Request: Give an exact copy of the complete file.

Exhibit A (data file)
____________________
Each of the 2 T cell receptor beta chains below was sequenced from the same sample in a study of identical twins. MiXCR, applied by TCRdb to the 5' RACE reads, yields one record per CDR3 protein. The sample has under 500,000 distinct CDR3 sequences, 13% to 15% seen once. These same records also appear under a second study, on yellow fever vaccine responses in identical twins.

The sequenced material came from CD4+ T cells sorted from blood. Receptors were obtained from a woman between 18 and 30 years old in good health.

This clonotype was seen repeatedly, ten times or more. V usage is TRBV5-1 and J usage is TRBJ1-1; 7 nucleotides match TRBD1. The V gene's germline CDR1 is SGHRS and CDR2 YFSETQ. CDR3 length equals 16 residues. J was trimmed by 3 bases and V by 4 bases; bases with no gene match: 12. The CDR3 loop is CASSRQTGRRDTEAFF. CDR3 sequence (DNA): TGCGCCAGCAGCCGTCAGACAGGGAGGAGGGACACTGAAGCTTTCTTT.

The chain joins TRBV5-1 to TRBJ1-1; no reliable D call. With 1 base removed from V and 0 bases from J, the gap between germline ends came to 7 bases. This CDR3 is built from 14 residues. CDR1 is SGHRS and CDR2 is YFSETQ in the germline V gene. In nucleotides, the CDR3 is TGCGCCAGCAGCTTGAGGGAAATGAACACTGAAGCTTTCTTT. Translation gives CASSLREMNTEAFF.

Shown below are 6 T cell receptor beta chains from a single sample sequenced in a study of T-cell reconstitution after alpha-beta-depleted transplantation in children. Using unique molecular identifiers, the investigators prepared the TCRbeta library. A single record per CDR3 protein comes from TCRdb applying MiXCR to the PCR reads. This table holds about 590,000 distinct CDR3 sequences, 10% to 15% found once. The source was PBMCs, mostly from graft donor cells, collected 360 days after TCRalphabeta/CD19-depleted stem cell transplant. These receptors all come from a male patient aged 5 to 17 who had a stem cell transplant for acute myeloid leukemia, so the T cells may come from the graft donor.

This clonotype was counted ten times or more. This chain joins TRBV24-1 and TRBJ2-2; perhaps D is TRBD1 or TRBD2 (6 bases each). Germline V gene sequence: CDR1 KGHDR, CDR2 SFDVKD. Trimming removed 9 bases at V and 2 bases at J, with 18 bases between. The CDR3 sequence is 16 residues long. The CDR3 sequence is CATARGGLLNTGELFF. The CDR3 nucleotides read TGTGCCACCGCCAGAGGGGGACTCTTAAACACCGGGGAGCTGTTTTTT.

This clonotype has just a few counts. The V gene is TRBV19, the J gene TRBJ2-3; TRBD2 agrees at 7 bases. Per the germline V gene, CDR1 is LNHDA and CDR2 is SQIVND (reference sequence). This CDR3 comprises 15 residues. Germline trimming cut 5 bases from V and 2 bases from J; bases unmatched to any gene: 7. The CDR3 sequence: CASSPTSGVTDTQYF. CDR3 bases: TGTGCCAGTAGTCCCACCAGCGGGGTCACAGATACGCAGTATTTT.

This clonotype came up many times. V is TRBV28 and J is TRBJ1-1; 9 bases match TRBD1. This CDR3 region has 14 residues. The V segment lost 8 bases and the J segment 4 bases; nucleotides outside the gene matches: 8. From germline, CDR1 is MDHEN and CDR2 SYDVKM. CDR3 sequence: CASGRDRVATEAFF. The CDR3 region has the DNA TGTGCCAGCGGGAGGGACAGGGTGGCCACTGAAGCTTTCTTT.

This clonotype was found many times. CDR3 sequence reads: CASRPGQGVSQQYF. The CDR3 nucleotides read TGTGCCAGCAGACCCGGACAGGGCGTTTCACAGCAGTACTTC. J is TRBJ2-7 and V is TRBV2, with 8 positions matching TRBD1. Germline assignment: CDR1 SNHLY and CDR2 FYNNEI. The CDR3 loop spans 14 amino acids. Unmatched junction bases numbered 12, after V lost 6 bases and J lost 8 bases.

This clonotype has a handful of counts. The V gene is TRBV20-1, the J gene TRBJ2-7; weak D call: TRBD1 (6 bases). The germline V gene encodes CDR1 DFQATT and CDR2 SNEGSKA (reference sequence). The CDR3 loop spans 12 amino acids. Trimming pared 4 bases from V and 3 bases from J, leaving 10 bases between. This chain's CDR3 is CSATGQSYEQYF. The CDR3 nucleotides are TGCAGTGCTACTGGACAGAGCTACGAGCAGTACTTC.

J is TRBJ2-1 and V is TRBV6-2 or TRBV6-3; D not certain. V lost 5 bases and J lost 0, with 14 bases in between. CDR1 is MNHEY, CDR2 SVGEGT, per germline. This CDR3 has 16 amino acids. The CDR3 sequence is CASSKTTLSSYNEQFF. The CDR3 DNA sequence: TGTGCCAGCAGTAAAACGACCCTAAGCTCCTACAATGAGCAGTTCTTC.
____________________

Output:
Each of the 2 T cell receptor beta chains below was sequenced from the same sample in a study of identical twins. MiXCR, applied by TCRdb to the 5' RACE reads, yields one record per CDR3 protein. The sample has under 500,000 distinct CDR3 sequences, 13% to 15% seen once. These same records also appear under a second study, on yellow fever vaccine responses in identical twins.

The sequenced material came from CD4+ T cells sorted from blood. Receptors were obtained from a woman between 18 and 30 years old in good health.

This clonotype was seen repeatedly, ten times or more. V usage is TRBV5-1 and J usage is TRBJ1-1; 7 nucleotides match TRBD1. The V gene's germline CDR1 is SGHRS and CDR2 YFSETQ. CDR3 length equals 16 residues. J was trimmed by 3 bases and V by 4 bases; bases with no gene match: 12. The CDR3 loop is CASSRQTGRRDTEAFF. CDR3 sequence (DNA): TGCGCCAGCAGCCGTCAGACAGGGAGGAGGGACACTGAAGCTTTCTTT.

The chain joins TRBV5-1 to TRBJ1-1; no reliable D call. With 1 base removed from V and 0 bases from J, the gap between germline ends came to 7 bases. This CDR3 is built from 14 residues. CDR1 is SGHRS and CDR2 is YFSETQ in the germline V gene. In nucleotides, the CDR3 is TGCGCCAGCAGCTTGAGGGAAATGAACACTGAAGCTTTCTTT. Translation gives CASSLREMNTEAFF.

Shown below are 6 T cell receptor beta chains from a single sample sequenced in a study of T-cell reconstitution after alpha-beta-depleted transplantation in children. Using unique molecular identifiers, the investigators prepared the TCRbeta library. A single record per CDR3 protein comes from TCRdb applying MiXCR to the PCR reads. This table holds about 590,000 distinct CDR3 sequences, 10% to 15% found once. The source was PBMCs, mostly from graft donor cells, collected 360 days after TCRalphabeta/CD19-depleted stem cell transplant. These receptors all come from a male patient aged 5 to 17 who had a stem cell transplant for acute myeloid leukemia, so the T cells may come from the graft donor.

This clonotype was counted ten times or more. This chain joins TRBV24-1 and TRBJ2-2; perhaps D is TRBD1 or TRBD2 (6 bases each). Germline V gene sequence: CDR1 KGHDR, CDR2 SFDVKD. Trimming removed 9 bases at V and 2 bases at J, with 18 bases between. The CDR3 sequence is 16 residues long. The CDR3 sequence is CATARGGLLNTGELFF. The CDR3 nucleotides read TGTGCCACCGCCAGAGGGGGACTCTTAAACACCGGGGAGCTGTTTTTT.

This clonotype has just a few counts. The V gene is TRBV19, the J gene TRBJ2-3; TRBD2 agrees at 7 bases. Per the germline V gene, CDR1 is LNHDA and CDR2 is SQIVND (reference sequence). This CDR3 comprises 15 residues. Germline trimming cut 5 bases from V and 2 bases from J; bases unmatched to any gene: 7. The CDR3 sequence: CASSPTSGVTDTQYF. CDR3 bases: TGTGCCAGTAGTCCCACCAGCGGGGTCACAGATACGCAGTATTTT.

This clonotype came up many times. V is TRBV28 and J is TRBJ1-1; 9 bases match TRBD1. This CDR3 region has 14 residues. The V segment lost 8 bases and the J segment 4 bases; nucleotides outside the gene matches: 8. From germline, CDR1 is MDHEN and CDR2 SYDVKM. CDR3 sequence: CASGRDRVATEAFF. The CDR3 region has the DNA TGTGCCAGCGGGAGGGACAGGGTGGCCACTGAAGCTTTCTTT.

This clonotype was found many times. CDR3 sequence reads: CASRPGQGVSQQYF. The CDR3 nucleotides read TGTGCCAGCAGACCCGGACAGGGCGTTTCACAGCAGTACTTC. J is TRBJ2-7 and V is TRBV2, with 8 positions matching TRBD1. Germline assignment: CDR1 SNHLY and CDR2 FYNNEI. The CDR3 loop spans 14 amino acids. Unmatched junction bases numbered 12, after V lost 6 bases and J lost 8 bases.

This clonotype has a handful of counts. The V gene is TRBV20-1, the J gene TRBJ2-7; weak D call: TRBD1 (6 bases). The germline V gene encodes CDR1 DFQATT and CDR2 SNEGSKA (reference sequence). The CDR3 loop spans 12 amino acids. Trimming pared 4 bases from V and 3 bases from J, leaving 10 bases between. This chain's CDR3 is CSATGQSYEQYF. The CDR3 nucleotides are TGCAGTGCTACTGGACAGAGCTACGAGCAGTACTTC.

J is TRBJ2-1 and V is TRBV6-2 or TRBV6-3; D not certain. V lost 5 bases and J lost 0, with 14 bases in between. CDR1 is MNHEY, CDR2 SVGEGT, per germline. This CDR3 has 16 amino acids. The CDR3 sequence is CASSKTTLSSYNEQFF. The CDR3 DNA sequence: TGTGCCAGCAGTAAAACGACCCTAAGCTCCTACAATGAGCAGTTCTTC.